39-Year-Old Stroke Survivor Wants to Create Awareness

Sgt. Matt Ronk, with the Brown County Sheriff’s Office was preparing for a SWAT training exercise when he started having signs that something wasn’t right. “Someone was talking to me, but I couldn’t process what they were saying. I walked by another person and didn’t recognize him. It was strange because the only people there that day were my co-workers.”

Matt’s face began to twitch. Thinking that Matt might be having a seizure, fellow SWAT team members called 911 and another officer began treating him. "They also wanted to use my phone to call my wife," says Matt, "but I couldn't remember my passcode." Matt is young, healthy and active, and he was having a stroke.

At first, Matt wasn’t showing typical stroke symptoms. When paramedics arrived, he wasn't showing some of the obvious outward signs of a stroke like a drooping face on one side or paralysis on one side of the body. Even though the initial call was for a seizure and Matt was a younger, physically fit patient, the paramedics couldn’t ignore other subtle signs including sudden onset, weakness, confusion and the inability to speak. Some of the signs were small but paramedics new that they had to get him to the hospital fast.

Paramedics radioed ahead to alert the Aurora BayCare Medical Center emergency department. While Matt was in transport, stroke protocol was initiated at Aurora BayCare. As a Primary Stroke Center certified by The Joint Commission, Aurora BayCare is recognized for our efforts to minimize the damaging effects of stroke and improve the care and quality of life for stroke victims.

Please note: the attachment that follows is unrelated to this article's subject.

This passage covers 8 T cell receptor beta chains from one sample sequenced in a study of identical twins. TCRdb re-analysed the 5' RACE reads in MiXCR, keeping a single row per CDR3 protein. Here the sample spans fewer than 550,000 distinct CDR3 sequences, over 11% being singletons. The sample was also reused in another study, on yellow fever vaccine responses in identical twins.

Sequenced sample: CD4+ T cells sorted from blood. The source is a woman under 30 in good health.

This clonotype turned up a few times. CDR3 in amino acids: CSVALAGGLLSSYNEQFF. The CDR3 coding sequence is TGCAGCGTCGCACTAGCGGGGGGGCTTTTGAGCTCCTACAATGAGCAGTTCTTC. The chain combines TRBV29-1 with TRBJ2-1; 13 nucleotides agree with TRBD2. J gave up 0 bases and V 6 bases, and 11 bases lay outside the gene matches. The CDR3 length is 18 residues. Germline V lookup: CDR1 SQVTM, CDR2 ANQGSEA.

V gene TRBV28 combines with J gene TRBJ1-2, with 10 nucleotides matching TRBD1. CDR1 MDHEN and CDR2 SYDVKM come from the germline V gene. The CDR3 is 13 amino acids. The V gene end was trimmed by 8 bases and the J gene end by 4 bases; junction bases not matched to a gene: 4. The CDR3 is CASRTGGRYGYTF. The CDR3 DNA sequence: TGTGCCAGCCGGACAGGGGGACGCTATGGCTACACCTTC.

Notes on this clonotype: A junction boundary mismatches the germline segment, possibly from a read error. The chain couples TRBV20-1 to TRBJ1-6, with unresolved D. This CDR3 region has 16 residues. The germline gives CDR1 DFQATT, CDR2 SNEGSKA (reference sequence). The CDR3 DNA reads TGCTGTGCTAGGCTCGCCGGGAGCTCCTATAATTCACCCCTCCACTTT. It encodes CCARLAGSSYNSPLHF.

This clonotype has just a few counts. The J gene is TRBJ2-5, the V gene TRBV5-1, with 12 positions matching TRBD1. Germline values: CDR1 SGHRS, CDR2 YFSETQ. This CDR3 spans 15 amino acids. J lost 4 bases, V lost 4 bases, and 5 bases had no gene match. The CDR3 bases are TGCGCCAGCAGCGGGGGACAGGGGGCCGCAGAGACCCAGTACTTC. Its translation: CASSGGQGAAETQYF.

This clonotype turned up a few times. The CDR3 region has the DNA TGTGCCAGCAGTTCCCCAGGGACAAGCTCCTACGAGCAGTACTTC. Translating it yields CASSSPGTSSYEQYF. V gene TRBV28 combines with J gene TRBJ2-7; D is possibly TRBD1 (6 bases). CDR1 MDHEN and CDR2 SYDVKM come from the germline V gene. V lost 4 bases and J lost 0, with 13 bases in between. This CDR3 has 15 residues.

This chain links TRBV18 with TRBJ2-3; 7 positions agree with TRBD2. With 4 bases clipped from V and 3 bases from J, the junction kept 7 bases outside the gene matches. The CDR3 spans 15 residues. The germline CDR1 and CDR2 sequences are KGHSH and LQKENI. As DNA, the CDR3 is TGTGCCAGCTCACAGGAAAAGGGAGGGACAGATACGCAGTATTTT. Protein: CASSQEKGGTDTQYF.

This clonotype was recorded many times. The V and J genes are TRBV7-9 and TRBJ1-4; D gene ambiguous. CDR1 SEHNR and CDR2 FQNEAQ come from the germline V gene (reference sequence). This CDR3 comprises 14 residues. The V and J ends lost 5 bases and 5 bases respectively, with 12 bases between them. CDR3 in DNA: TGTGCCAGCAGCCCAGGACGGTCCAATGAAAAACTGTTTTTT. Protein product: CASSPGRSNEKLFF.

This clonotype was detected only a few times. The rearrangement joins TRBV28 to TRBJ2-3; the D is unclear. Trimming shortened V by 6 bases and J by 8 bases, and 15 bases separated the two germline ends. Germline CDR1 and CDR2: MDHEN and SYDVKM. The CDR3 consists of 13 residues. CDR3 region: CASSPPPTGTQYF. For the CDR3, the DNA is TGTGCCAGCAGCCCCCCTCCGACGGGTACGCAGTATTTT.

At the hospital, Matt was examined by an emergency room physician, Dr. Ryan Murphy and a neurologist, Dr. James Napier. He underwent a CT scan and an MRI, which confirmed that he had suffered an ischemic stroke. Because of the quick emergency response and care, Matt's medical team was able to administer TPA, an IV therapy that dissolves the blood clot and improves blood flow to the part of the brain affected by the stroke. The treatment needs to be given within three hours from when stroke symptoms first start in order to best limit stroke damage and improve outcomes for the patient.

Matt spent the next few days in the ICU. He remembers feeling the worst headache pain of his life, he had a feeding tube because he couldn’t swallow, and although he recognized the woman with him as his wife, he couldn’t remember her name. As he began his recovery, the simplest movements, even speaking or connecting thoughts was difficult. During the next six weeks of rehabilitation and therapy Matt started to relearn simple skills and regain muscle control, coordination and dexterity.

Just three months after his stroke Matt was able to return to work on a limited basis, and looked forward to a return to full duty just one month later. Thanks to the efficient emergency care he received, Matt says that a full recovery is likely. He stills struggles slightly with his speech but is passionate about sharing his story and hoping that it increases awareness. He wants others to understand that strokes do affect young people, and that recognizing the symptoms and getting help quickly can help limit any long-term effects and create successful outcomes.